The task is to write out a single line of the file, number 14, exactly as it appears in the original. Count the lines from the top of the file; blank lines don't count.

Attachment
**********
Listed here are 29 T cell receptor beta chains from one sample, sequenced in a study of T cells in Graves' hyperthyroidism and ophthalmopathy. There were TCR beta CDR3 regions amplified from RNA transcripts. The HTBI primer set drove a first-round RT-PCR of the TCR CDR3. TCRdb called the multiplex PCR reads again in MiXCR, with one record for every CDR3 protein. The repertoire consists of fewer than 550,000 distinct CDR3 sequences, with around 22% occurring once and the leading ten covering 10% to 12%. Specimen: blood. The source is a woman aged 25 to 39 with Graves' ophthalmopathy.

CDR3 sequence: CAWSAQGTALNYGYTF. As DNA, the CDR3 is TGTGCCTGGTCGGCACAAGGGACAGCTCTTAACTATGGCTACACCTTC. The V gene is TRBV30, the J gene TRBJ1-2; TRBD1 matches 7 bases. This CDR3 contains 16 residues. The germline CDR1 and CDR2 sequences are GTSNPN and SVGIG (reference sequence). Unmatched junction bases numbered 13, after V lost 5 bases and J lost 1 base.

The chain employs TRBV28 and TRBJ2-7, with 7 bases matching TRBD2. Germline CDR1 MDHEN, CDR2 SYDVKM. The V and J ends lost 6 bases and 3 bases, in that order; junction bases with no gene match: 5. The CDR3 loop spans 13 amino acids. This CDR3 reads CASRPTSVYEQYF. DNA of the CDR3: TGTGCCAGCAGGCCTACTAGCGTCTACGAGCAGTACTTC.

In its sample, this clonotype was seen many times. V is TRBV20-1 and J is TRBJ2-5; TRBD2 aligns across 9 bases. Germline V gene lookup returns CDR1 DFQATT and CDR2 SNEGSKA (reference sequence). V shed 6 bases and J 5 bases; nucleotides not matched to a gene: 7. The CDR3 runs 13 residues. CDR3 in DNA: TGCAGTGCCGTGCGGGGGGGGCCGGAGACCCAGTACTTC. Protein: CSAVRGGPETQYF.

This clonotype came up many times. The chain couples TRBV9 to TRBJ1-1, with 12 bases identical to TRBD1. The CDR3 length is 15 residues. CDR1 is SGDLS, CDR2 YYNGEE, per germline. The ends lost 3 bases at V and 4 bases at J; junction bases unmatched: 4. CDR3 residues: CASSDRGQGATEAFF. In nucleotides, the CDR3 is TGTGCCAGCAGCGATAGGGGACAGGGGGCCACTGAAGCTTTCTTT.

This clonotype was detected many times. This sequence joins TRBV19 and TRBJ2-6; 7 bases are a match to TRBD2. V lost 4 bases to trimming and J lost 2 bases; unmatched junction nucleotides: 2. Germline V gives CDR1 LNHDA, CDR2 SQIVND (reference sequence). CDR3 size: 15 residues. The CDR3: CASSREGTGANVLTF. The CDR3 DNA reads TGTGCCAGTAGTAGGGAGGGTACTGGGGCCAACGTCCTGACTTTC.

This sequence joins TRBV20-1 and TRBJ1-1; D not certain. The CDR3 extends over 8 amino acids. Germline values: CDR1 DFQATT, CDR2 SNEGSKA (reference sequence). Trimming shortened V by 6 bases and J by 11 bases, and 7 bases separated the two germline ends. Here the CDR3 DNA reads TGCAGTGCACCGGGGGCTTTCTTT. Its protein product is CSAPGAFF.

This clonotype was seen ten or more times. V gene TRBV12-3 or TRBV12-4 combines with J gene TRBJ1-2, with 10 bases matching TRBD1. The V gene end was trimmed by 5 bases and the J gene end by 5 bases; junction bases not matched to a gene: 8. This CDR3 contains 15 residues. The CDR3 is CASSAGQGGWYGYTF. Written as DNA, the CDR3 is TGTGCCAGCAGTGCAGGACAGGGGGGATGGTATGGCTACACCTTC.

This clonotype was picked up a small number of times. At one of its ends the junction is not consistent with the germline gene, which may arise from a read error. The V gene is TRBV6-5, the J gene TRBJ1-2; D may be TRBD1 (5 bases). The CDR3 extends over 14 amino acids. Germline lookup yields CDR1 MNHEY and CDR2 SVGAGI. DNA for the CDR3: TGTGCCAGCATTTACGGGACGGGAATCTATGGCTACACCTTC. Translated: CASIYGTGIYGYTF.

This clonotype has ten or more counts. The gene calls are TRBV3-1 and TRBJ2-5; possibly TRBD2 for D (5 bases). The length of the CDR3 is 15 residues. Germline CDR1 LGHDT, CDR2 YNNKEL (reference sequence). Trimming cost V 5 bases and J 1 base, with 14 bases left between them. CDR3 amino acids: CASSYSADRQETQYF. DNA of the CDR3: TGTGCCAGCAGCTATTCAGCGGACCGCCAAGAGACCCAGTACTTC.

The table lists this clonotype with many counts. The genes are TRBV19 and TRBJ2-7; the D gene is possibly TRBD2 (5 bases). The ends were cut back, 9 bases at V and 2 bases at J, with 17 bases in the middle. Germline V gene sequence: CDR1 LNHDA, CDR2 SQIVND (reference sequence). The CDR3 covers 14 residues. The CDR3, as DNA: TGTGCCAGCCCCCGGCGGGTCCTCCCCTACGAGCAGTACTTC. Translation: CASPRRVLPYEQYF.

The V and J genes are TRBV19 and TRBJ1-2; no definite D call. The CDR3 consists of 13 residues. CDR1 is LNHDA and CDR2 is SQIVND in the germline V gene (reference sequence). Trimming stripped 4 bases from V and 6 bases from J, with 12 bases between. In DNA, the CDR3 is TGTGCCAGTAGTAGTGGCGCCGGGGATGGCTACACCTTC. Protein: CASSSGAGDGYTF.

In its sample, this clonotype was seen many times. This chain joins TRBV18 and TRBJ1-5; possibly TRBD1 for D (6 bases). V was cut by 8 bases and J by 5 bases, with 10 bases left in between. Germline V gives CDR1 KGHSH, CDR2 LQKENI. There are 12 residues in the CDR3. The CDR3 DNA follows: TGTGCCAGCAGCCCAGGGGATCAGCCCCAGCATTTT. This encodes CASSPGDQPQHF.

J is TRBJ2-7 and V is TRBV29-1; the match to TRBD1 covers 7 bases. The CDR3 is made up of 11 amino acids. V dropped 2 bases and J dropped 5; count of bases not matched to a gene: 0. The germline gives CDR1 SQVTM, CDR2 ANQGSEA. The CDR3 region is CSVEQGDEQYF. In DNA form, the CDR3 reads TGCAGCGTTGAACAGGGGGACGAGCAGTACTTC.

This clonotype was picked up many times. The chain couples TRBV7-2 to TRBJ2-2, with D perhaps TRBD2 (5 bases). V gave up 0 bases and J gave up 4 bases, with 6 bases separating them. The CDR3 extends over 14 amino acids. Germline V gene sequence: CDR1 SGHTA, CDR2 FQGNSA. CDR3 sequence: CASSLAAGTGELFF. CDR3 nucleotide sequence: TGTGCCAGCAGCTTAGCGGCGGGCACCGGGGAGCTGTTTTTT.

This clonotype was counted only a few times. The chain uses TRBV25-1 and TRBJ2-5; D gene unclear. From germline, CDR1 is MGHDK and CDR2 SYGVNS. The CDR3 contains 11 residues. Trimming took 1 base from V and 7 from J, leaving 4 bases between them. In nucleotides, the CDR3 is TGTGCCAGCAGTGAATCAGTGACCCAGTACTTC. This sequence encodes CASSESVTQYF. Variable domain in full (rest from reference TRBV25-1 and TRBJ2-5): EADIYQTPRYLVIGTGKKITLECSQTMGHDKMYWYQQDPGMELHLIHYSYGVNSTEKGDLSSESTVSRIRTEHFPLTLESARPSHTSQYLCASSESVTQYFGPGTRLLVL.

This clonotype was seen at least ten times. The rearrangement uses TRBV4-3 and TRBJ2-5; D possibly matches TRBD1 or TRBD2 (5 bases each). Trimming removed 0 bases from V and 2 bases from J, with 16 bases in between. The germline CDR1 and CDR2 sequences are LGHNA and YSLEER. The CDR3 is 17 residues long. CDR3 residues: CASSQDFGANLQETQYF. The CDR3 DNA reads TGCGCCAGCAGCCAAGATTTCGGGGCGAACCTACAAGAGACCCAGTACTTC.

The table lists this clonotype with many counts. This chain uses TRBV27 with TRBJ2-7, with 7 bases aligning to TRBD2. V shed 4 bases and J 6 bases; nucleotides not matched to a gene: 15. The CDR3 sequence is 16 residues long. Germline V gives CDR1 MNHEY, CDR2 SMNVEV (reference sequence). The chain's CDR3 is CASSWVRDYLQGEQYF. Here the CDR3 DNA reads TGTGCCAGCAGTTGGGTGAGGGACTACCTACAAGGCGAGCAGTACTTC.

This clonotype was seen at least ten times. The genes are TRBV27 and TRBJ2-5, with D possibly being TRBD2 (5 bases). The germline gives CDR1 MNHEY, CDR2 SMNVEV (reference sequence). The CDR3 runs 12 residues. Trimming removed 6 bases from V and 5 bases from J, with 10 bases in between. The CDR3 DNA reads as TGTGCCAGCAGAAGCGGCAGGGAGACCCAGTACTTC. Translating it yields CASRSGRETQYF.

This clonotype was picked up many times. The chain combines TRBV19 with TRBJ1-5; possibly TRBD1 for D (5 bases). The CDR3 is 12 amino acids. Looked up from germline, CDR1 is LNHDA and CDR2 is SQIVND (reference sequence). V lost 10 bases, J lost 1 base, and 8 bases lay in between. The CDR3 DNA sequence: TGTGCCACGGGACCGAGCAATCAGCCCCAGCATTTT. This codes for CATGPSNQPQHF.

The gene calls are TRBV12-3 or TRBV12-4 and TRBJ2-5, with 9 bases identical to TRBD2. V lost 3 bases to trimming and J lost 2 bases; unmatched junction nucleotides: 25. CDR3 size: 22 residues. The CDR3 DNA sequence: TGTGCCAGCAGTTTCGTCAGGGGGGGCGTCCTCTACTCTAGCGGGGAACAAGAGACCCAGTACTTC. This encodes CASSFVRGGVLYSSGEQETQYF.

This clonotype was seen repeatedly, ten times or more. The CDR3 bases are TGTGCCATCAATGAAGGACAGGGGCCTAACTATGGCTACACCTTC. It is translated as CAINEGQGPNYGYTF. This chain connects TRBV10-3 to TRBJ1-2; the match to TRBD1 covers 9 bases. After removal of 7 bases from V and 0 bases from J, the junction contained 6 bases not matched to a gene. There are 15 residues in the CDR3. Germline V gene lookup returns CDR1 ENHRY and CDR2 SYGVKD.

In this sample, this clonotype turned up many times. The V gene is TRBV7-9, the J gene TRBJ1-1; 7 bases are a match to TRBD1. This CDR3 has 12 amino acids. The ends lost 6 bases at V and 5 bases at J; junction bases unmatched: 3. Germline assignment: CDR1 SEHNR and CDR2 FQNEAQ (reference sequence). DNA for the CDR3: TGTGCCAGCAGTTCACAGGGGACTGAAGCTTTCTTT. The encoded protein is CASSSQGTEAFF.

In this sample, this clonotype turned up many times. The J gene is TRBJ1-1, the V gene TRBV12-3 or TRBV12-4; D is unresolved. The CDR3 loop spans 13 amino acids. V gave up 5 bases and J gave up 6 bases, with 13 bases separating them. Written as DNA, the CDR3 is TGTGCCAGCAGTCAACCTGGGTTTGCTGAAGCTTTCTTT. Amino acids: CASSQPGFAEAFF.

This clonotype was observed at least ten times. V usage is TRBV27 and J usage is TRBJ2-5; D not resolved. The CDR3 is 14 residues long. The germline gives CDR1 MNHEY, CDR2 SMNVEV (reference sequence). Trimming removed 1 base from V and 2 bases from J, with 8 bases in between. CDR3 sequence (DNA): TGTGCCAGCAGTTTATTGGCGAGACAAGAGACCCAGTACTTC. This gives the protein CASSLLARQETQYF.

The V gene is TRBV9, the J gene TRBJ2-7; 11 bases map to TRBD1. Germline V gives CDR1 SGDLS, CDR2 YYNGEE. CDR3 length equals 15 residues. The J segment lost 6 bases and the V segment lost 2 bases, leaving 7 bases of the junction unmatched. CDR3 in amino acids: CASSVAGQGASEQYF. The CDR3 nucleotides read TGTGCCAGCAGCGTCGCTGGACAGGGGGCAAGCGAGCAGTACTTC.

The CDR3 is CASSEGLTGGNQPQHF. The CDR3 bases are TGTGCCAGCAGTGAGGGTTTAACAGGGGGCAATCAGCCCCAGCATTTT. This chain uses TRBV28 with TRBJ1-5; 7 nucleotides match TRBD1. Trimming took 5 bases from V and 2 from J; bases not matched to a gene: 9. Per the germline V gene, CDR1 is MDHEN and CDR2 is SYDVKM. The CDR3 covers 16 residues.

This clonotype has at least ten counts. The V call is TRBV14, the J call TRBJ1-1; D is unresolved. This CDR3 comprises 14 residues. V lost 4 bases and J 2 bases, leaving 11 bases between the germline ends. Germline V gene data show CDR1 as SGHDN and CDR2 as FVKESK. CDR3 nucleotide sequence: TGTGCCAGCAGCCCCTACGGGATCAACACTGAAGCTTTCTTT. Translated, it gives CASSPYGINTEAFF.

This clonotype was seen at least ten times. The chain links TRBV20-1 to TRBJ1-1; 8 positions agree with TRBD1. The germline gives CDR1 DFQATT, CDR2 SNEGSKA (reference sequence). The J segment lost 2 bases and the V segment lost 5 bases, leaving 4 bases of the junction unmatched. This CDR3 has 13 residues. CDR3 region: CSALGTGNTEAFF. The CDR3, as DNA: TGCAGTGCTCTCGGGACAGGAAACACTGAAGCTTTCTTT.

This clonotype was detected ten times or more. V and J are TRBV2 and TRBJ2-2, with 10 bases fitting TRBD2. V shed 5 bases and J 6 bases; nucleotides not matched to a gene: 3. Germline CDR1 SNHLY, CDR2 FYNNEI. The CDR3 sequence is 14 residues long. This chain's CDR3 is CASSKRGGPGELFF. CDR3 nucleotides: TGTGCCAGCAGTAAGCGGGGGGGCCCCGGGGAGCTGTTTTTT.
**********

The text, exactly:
J is TRBJ2-7 and V is TRBV29-1; the match to TRBD1 covers 7 bases. The CDR3 is made up of 11 amino acids. V dropped 2 bases and J dropped 5; count of bases not matched to a gene: 0. The germline gives CDR1 SQVTM, CDR2 ANQGSEA. The CDR3 region is CSVEQGDEQYF. In DNA form, the CDR3 reads TGCAGCGTTGAACAGGGGGACGAGCAGTACTTC.